Co-founded by the University of Auckland and seed investment company Pacific Channel in 2011, Engender has secured option-to-license agreements for its technology with three of the world’s largest artificial insemination companies, has successfully concluded laboratory trials and is preparing for scaling commercialization, the Auckland-based company said in a statement. In August, the company’s first key patent was allowed in the US and its patent attorneys have confidence that it will be granted in its other key markets, it said. . . 


Rural round-up

January 8, 2018

They need to be able to have a life’: Mother’s plea after farmer son’s death – Kelly Dennett:

Last month Gail Harris spent a night with her sons watching movies, cooking dinner, and listening to them play video games while she dozed on the couch.

As her youngest, Colby Harris, left the Hamilton home for the Huntly farm he worked on, she said a sleepy goodbye. Opening her eyes shortly afterward she realised Colby was still there, watching her.

“I said, ‘Are you okay, Son?’ And he said, ‘Yup’.”

It was the last conversation they had. The only inkling of something amiss. . .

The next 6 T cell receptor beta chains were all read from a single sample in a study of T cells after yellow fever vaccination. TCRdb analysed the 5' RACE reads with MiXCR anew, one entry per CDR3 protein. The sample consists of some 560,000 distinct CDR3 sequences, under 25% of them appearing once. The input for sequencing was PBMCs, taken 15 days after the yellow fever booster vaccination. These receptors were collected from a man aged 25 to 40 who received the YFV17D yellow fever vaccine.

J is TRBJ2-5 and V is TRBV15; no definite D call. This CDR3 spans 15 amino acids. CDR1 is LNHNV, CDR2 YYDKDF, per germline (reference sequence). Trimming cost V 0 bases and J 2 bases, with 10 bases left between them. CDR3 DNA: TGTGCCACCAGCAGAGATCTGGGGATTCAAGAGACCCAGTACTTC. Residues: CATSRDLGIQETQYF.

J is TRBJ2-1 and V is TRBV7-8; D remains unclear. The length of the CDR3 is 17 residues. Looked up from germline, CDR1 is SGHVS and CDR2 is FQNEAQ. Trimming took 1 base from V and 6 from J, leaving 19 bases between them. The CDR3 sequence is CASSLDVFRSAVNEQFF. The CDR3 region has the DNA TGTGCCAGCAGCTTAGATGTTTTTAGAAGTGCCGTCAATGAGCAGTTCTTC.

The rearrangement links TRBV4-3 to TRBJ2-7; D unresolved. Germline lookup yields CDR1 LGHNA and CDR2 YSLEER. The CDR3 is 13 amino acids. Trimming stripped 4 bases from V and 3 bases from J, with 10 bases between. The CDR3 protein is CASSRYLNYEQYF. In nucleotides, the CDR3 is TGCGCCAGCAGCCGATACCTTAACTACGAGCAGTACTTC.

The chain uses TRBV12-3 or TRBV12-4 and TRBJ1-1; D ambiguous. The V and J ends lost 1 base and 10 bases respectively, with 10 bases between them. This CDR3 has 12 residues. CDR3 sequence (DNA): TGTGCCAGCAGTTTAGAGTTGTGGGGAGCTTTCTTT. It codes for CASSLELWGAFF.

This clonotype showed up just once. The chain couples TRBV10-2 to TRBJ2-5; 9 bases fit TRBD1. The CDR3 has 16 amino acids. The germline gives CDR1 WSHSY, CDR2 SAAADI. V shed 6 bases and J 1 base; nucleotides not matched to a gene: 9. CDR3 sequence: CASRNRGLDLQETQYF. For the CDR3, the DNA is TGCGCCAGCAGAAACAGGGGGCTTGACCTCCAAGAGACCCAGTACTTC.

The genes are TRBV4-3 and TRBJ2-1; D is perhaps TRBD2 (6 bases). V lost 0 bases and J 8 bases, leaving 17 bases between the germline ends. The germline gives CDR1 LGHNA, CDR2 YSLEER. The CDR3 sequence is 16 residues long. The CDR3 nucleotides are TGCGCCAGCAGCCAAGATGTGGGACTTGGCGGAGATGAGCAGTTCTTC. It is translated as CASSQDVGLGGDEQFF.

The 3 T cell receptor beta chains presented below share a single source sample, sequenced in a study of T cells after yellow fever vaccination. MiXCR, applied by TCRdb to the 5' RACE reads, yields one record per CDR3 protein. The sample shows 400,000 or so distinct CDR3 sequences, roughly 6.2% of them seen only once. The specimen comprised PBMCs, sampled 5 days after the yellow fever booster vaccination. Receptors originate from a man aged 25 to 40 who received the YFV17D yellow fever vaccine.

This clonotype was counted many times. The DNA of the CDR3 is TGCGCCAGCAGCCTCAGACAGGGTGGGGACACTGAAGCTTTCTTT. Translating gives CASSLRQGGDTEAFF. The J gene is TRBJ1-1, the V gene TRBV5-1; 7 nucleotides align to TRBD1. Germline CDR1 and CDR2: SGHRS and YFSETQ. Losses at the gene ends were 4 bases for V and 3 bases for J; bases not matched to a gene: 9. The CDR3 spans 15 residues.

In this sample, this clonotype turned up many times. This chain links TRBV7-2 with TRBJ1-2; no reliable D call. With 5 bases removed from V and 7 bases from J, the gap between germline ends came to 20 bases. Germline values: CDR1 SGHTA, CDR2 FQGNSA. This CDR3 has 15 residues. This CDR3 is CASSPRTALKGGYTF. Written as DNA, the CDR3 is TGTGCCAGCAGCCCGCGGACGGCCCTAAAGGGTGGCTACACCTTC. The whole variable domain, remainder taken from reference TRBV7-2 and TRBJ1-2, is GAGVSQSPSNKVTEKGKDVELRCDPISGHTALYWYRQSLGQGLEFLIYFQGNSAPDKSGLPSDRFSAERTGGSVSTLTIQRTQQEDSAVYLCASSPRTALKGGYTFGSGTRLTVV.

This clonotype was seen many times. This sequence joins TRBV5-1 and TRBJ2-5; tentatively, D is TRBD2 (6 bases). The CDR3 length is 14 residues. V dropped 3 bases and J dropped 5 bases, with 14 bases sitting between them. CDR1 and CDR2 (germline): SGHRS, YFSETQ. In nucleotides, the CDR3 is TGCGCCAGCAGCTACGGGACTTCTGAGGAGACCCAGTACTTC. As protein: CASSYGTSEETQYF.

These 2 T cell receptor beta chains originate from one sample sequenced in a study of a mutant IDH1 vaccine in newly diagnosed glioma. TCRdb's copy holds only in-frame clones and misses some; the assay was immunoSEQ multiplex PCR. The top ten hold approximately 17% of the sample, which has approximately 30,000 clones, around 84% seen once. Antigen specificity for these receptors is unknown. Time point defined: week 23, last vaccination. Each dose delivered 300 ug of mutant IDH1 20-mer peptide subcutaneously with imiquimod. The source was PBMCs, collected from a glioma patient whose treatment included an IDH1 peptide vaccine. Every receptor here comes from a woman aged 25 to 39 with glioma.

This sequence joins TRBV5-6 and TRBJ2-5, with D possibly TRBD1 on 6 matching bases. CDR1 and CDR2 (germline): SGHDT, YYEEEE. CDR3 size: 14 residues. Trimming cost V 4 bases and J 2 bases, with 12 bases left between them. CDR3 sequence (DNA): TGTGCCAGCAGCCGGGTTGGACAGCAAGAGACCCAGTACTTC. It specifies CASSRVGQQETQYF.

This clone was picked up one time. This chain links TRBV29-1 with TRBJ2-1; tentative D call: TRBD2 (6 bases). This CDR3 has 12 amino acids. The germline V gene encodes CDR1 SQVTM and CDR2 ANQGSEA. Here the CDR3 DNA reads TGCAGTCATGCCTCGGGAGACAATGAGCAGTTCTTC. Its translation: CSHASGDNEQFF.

Westland Milk – closing the gap on dairy’s big brother – Jamie Gray:

Hokitika-based Westland Milk fell behind its far larger competitor, Fonterra, in 2016. Under new chief executive Toni Brendish, the co-op is closing the gap.
Extreme volatility in world dairy markets has taken its toll on companies around the world, and Westland Milk has been no exception.

The co-op turned in a $17 million loss over 2016/17 and its payout — at $5.18 per kg of milksolids — was the lowest of all the Kiwi dairy companies. . . 

Farming for the next generation – Michael Grove:

The age of acceleration
For anyone wondering what the focus of this year’s Oxford Farming Conference might be, it was The Archers provided an answer just before Christmas.

Brian Aldridge asked his step-son, Adam, whether he might be attending the conference. Adam replied wearily. ‘I think I’ll give it a miss this year. It’s probably going to be all about Brexit. I get enough of that at home.’

I know how he feels.

I suspect everyone in this room knows how he feels.

And, of course, I’ll say something in a moment about the specific opportunities and challenges for agriculture on leaving the European Union. . .

Yes we have no bananas but monoculture wasn’t so easy to avoid – Steven Savage:

In 1923, Frank Silver and Irving Cohn published a song that became a major hit for the Billy Jones Orchestra, with the signature line “Yes, we have no bananas; we have no bananas today.” It turned out to be sadly prophetic as, in the 1950s, the banana trees that supplied the entire global banana export business were wiped out by a soil-borne fungal disease known as “Panama Wilt.”

The industry at that time was almost entirely based on a single banana cultivar called “Gros Michel” (meaning “Big Mike”), and it was susceptible to infection by a strain of fungus called Fusarium. Once the soil of a given plantation was contaminated with that strain, any Gros Michel tree grown there would soon die.